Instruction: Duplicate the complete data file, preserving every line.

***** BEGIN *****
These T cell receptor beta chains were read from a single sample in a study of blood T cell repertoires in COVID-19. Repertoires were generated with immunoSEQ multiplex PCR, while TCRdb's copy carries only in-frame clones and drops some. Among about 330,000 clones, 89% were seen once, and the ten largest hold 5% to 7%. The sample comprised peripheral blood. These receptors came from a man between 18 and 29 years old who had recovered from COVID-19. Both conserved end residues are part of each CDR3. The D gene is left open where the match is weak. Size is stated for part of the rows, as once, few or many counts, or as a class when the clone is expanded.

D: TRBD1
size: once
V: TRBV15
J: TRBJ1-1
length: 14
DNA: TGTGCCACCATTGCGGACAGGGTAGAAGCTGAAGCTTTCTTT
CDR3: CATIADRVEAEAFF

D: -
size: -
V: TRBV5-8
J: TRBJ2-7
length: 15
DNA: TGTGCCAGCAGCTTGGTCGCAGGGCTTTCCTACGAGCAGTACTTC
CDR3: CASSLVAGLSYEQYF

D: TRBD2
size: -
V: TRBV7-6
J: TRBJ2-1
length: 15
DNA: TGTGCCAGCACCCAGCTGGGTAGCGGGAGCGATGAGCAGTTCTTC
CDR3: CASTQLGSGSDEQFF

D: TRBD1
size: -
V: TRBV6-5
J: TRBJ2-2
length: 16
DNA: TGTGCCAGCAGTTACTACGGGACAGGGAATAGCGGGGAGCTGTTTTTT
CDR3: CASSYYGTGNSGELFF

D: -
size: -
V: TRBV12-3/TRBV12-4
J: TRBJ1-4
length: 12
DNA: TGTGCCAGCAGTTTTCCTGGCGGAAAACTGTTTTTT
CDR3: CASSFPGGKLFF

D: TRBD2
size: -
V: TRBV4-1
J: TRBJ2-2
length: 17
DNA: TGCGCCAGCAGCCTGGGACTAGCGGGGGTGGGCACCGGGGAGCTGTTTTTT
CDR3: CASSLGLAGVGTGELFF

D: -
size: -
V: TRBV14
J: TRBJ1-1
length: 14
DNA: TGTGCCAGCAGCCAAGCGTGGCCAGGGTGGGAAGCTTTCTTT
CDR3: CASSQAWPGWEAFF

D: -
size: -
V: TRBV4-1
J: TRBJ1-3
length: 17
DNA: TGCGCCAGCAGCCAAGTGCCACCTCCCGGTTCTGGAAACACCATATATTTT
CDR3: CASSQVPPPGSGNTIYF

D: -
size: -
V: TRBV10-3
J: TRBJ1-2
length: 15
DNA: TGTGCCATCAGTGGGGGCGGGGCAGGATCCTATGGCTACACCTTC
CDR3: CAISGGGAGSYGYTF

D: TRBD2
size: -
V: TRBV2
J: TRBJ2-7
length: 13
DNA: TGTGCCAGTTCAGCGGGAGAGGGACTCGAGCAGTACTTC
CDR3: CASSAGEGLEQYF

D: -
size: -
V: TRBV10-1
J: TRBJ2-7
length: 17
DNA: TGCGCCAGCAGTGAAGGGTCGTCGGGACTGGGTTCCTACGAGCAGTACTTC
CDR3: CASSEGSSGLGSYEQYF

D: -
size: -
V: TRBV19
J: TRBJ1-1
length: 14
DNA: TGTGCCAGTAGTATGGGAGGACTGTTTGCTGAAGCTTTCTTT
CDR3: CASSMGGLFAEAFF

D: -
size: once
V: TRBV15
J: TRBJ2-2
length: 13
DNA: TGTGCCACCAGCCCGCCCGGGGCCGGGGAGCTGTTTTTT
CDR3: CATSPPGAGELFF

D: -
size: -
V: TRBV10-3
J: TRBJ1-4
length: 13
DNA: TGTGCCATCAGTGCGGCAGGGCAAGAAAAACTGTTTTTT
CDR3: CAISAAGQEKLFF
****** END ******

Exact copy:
These T cell receptor beta chains were read from a single sample in a study of blood T cell repertoires in COVID-19. Repertoires were generated with immunoSEQ multiplex PCR, while TCRdb's copy carries only in-frame clones and drops some. Among about 330,000 clones, 89% were seen once, and the ten largest hold 5% to 7%. The sample comprised peripheral blood. These receptors came from a man between 18 and 29 years old who had recovered from COVID-19. Both conserved end residues are part of each CDR3. The D gene is left open where the match is weak. Size is stated for part of the rows, as once, few or many counts, or as a class when the clone is expanded.

D: TRBD1
size: once
V: TRBV15
J: TRBJ1-1
length: 14
DNA: TGTGCCACCATTGCGGACAGGGTAGAAGCTGAAGCTTTCTTT
CDR3: CATIADRVEAEAFF

D: -
size: -
V: TRBV5-8
J: TRBJ2-7
length: 15
DNA: TGTGCCAGCAGCTTGGTCGCAGGGCTTTCCTACGAGCAGTACTTC
CDR3: CASSLVAGLSYEQYF

D: TRBD2
size: -
V: TRBV7-6
J: TRBJ2-1
length: 15
DNA: TGTGCCAGCACCCAGCTGGGTAGCGGGAGCGATGAGCAGTTCTTC
CDR3: CASTQLGSGSDEQFF

D: TRBD1
size: -
V: TRBV6-5
J: TRBJ2-2
length: 16
DNA: TGTGCCAGCAGTTACTACGGGACAGGGAATAGCGGGGAGCTGTTTTTT
CDR3: CASSYYGTGNSGELFF

D: -
size: -
V: TRBV12-3/TRBV12-4
J: TRBJ1-4
length: 12
DNA: TGTGCCAGCAGTTTTCCTGGCGGAAAACTGTTTTTT
CDR3: CASSFPGGKLFF

D: TRBD2
size: -
V: TRBV4-1
J: TRBJ2-2
length: 17
DNA: TGCGCCAGCAGCCTGGGACTAGCGGGGGTGGGCACCGGGGAGCTGTTTTTT
CDR3: CASSLGLAGVGTGELFF

D: -
size: -
V: TRBV14
J: TRBJ1-1
length: 14
DNA: TGTGCCAGCAGCCAAGCGTGGCCAGGGTGGGAAGCTTTCTTT
CDR3: CASSQAWPGWEAFF

D: -
size: -
V: TRBV4-1
J: TRBJ1-3
length: 17
DNA: TGCGCCAGCAGCCAAGTGCCACCTCCCGGTTCTGGAAACACCATATATTTT
CDR3: CASSQVPPPGSGNTIYF

D: -
size: -
V: TRBV10-3
J: TRBJ1-2
length: 15
DNA: TGTGCCATCAGTGGGGGCGGGGCAGGATCCTATGGCTACACCTTC
CDR3: CAISGGGAGSYGYTF

D: TRBD2
size: -
V: TRBV2
J: TRBJ2-7
length: 13
DNA: TGTGCCAGTTCAGCGGGAGAGGGACTCGAGCAGTACTTC
CDR3: CASSAGEGLEQYF

D: -
size: -
V: TRBV10-1
J: TRBJ2-7
length: 17
DNA: TGCGCCAGCAGTGAAGGGTCGTCGGGACTGGGTTCCTACGAGCAGTACTTC
CDR3: CASSEGSSGLGSYEQYF

D: -
size: -
V: TRBV19
J: TRBJ1-1
length: 14
DNA: TGTGCCAGTAGTATGGGAGGACTGTTTGCTGAAGCTTTCTTT
CDR3: CASSMGGLFAEAFF

D: -
size: once
V: TRBV15
J: TRBJ2-2
length: 13
DNA: TGTGCCACCAGCCCGCCCGGGGCCGGGGAGCTGTTTTTT
CDR3: CATSPPGAGELFF

D: -
size: -
V: TRBV10-3
J: TRBJ1-4
length: 13
DNA: TGTGCCATCAGTGCGGCAGGGCAAGAAAAACTGTTTTTT
CDR3: CAISAAGQEKLFF